Kirkus Reviews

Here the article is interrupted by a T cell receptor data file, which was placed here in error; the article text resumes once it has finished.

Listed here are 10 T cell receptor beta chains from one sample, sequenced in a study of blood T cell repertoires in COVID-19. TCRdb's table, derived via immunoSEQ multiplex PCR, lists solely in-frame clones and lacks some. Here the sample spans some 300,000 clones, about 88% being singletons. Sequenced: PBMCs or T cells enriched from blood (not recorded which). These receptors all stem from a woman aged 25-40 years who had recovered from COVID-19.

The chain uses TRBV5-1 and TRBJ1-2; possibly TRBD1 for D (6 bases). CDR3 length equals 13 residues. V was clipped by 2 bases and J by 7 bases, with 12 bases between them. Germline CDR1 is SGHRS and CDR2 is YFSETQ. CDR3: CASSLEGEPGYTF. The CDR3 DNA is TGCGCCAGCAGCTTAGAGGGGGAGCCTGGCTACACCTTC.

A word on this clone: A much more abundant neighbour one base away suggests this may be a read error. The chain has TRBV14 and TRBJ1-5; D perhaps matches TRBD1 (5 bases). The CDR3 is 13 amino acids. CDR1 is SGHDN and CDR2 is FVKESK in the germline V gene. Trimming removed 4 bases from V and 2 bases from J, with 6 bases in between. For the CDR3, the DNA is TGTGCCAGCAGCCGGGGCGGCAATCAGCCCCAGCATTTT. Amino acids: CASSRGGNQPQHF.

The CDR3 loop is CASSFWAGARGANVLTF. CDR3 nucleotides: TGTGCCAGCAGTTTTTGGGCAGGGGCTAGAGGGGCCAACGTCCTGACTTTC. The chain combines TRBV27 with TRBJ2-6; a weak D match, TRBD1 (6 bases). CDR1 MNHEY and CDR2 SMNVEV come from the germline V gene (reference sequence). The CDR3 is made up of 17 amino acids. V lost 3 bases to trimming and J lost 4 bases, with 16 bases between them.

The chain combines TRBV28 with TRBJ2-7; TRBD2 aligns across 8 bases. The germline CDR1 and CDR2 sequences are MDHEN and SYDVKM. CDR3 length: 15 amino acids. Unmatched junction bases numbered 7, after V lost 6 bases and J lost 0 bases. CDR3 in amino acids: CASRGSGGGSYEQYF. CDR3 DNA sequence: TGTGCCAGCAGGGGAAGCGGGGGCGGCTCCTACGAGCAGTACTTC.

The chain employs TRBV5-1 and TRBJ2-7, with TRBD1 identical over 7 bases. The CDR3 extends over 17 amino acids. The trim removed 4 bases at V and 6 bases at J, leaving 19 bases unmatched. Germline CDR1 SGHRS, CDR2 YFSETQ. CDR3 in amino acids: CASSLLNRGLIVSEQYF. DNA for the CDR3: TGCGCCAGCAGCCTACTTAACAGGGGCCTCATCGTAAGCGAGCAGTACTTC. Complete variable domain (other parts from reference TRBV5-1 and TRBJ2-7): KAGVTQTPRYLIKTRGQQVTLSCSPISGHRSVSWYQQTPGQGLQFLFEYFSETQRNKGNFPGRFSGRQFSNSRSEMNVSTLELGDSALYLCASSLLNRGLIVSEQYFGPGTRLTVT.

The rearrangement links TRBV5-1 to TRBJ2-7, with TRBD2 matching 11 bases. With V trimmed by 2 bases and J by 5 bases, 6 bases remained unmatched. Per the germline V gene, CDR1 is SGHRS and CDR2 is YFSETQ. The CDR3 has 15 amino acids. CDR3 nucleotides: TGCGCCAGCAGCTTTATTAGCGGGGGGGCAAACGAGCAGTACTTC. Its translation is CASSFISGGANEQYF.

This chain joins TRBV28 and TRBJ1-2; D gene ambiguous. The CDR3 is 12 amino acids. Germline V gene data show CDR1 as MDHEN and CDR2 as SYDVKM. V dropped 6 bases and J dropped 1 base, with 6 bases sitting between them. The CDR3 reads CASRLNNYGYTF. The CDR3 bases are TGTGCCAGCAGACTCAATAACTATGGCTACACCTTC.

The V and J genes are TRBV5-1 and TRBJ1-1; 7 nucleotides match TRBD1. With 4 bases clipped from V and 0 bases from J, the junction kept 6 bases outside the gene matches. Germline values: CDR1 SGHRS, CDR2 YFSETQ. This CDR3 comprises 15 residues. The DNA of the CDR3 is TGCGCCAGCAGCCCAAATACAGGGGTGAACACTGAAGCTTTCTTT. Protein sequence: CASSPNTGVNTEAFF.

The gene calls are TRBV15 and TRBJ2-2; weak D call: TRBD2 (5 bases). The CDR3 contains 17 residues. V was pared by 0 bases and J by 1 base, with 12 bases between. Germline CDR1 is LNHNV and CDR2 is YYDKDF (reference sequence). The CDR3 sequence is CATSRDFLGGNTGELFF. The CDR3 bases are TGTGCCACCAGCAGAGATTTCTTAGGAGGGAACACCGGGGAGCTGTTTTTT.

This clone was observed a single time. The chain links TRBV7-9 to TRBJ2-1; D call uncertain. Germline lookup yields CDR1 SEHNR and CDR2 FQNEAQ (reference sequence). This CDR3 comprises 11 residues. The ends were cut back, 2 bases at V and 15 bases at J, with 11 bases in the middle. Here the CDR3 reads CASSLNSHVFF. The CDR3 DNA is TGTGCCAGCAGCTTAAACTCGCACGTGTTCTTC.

Chicago journalist McClelland (Young Mr. Obama: Chicago and the Making of a Black President, 2010, etc.) examines the decline of urban industrial centers in the Midwestern United States and portions of the Great Lakes region. A native of Lansing, Mich., one of those declining centers, the author presents impressively reported case studies and anecdotes from such cities as Detroit, Flint, Buffalo, Cleveland and Chicago, among others. The closing of factories--those that manufacture automobiles have been the most common--is no secret. Nor is the decline of labor unions, the desperation of the unemployed, the accompanying crime, racial tensions, environmental degradation and the moving of jobs to Mexico and overseas. But McClelland helps to make the old feel new by drawing on a combination of personal contacts, extensive interviewing and acute observation based on showing up and hanging out. Little-known details emerge throughout. How many readers already knew, for example, that Buffalo is the locale of perhaps the first Muslim settlement in the United States? Those Muslims, mostly from the nation of Yemen at first, arrived to take advantage of the attractive jobs in the since-shuttered steel mills. Everywhere throughout the industrialized cities, immigrant tribes gathered to forge steel in the mills and accept other demanding positions in factories, positions numerous American citizens were unwilling to take. But the Rust Belt grew rustier and rustier, as an appellation that formerly denoted pride came to signify poverty and unemployment. Rebirth in some sections of a few of the down-and-out cities seems possible, but mostly, hopelessness is ascendant and elected politicians and their financial supporters show little initiative in assisting the unemployed or underemployed. Though McClelland offers few solutions for industrialized urban centers, his book is admirably long on explanation and empathy.